• Structures of Human Exonuclease 1 DNA Complexes Suggest a Unified Mechanism for Nuclease Family
    - cell 145(2):212-223 (2011)
    Human exonuclease 1 (hExo1) plays important roles in DNA repair and recombination processes that maintain genomic integrity. It is a member of the 5′ structure-specific nuclease family of exonucleases and endonucleases that includes FEN-1, XPG, and GEN1. We present structures of hExo1 in complex with a DNA substrate, followed by mutagenesis studies, and propose a common mechanism by which this nuclease family recognizes and processes diverse DNA structures. hExo1 induces a sharp bend in the DNA at nicks or gaps. Frayed 5′ ends of nicked duplexes resemble flap junctions, unifying the mechanisms of endo- and exonucleolytic processing. Conformational control of a mobile region in the catalytic site suggests a mechanism for allosteric regulation by binding to protein partners. The relative arrangement of substrate binding sites in these enzymes provides an elegant solution to a complex geometrical puzzle of substrate recognition and processing.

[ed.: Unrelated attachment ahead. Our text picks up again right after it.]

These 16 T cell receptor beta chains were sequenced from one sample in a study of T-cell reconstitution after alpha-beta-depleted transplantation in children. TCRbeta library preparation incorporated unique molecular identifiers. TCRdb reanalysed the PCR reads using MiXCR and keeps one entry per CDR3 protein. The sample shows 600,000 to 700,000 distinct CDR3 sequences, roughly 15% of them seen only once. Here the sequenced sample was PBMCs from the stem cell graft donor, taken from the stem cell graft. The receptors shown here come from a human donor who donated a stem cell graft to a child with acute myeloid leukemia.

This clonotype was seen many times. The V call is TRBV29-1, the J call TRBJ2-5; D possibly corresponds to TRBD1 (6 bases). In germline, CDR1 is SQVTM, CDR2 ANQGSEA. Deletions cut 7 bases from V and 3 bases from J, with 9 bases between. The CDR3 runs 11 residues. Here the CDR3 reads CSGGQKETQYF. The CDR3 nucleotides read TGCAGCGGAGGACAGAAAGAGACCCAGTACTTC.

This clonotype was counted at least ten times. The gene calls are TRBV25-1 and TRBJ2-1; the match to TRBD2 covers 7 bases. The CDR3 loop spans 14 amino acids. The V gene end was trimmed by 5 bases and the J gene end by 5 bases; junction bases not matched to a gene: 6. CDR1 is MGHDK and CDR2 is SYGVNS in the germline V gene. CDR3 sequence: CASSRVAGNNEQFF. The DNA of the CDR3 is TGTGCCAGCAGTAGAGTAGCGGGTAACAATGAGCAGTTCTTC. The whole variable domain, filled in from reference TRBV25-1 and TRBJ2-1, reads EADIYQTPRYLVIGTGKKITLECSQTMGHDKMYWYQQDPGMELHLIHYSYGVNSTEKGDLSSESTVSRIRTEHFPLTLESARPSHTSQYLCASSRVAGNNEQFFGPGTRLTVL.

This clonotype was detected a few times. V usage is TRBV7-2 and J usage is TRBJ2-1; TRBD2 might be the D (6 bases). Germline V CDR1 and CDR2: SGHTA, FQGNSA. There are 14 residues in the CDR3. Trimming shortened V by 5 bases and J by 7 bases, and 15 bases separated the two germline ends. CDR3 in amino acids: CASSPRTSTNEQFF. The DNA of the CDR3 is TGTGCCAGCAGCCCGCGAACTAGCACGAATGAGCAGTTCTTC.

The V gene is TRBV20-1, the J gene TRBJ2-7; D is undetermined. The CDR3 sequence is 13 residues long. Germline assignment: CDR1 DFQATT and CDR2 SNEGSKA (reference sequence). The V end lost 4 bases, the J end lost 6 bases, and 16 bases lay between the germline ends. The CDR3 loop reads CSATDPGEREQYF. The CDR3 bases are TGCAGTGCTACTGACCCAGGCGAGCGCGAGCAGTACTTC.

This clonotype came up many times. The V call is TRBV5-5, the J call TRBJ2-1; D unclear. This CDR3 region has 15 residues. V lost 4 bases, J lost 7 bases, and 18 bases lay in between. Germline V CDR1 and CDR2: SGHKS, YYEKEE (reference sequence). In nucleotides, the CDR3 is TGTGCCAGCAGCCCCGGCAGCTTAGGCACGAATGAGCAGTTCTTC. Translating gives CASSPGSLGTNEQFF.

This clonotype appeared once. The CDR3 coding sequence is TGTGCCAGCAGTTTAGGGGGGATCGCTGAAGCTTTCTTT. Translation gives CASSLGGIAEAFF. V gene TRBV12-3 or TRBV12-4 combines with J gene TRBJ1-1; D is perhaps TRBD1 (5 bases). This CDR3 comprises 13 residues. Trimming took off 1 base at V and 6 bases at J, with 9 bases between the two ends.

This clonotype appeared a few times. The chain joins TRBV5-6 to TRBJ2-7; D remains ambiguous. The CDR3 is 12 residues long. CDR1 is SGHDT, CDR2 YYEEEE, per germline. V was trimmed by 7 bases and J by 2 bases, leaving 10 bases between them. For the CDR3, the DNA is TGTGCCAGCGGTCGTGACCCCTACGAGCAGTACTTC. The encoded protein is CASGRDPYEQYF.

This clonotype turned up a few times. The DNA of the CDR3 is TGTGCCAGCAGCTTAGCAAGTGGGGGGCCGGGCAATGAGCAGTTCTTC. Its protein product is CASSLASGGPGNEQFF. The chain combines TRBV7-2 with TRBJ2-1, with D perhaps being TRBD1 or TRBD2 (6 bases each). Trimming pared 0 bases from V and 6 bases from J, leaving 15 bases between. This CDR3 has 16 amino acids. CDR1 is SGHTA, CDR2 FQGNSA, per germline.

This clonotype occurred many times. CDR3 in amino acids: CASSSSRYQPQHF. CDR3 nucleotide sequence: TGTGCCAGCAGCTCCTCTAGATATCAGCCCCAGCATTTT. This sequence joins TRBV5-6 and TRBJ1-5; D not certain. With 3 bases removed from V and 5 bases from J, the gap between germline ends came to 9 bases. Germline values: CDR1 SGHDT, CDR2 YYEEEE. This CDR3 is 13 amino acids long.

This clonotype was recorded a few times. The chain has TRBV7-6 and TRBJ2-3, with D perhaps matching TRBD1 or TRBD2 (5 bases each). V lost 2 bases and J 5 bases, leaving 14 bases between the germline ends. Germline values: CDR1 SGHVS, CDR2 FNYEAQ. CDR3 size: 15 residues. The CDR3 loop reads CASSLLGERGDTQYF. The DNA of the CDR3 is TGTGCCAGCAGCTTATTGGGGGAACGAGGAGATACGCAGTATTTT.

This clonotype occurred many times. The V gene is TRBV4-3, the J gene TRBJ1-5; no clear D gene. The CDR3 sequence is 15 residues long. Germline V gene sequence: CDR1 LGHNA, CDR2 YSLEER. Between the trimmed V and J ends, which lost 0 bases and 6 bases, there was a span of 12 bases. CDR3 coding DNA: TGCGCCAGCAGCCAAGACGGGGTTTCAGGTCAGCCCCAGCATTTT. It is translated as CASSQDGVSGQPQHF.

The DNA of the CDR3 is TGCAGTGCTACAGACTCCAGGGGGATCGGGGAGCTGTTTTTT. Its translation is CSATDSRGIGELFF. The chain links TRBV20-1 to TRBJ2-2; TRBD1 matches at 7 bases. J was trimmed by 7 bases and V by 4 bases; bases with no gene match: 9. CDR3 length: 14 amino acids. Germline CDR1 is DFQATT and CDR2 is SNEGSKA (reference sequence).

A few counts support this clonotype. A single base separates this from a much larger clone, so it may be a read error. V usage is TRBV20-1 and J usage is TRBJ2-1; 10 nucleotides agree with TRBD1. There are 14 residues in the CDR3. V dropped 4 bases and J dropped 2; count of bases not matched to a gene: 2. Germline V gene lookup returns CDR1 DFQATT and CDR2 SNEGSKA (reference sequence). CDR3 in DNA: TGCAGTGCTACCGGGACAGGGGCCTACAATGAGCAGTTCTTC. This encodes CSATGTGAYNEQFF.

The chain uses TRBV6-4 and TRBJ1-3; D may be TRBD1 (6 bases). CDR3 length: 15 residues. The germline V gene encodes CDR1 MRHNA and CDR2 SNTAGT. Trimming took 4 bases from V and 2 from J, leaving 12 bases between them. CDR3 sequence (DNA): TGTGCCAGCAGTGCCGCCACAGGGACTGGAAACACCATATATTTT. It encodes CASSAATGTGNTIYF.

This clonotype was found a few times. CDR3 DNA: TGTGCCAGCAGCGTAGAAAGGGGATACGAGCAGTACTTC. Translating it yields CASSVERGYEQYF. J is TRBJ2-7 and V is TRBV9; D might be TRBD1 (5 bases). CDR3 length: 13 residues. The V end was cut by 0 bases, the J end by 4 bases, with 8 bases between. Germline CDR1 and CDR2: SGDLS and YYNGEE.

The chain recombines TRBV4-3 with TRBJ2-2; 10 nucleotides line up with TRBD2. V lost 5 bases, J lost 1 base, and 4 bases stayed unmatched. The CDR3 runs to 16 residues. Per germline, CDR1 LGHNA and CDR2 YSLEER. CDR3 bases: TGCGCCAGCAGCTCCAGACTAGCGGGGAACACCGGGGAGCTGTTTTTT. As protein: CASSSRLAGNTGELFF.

• Widespread Negative Response Elements Mediate Direct Repression by Agonist- Liganded Glucocorticoid Receptor
    - cell 145(2):224-241 (2011)
    The glucocorticoid (GC) receptor (GR), when liganded to GC, activates transcription through direct binding to simple (+)GRE DNA binding sequences (DBS). GC-induced direct repression via GR binding to complex "negative" GREs (nGREs) has been reported. However, GR-mediated transrepression was generally ascribed to indirect "tethered" interaction with other DNA-bound factors. We report that GC-induces direct transrepression via the binding of GR to simple DBS (IR nGREs) unrelated to (+)GRE. These DBS act on agonist-liganded GR, promoting the assembly of cis-acting GR-SMRT/NCoR repressing complexes. IR nGREs are present in over 1000 mouse/human ortholog genes, which are repressed by GC in vivo. Thus variations in the levels of a single ligand can coordinately turn genes on or off depending in their response element DBS, allowing an additional level of regulation in GR signaling. This mechanism suits GR signaling remarkably well, given that adrenal secretion of GC f! luctuates in a circadian and stress-related fashion.
  • Arabidopsis Argonaute10 Specifically Sequesters miR166/165 to Regulate Shoot Apical Meristem Development
    - cell 145(2):242-256 (2011)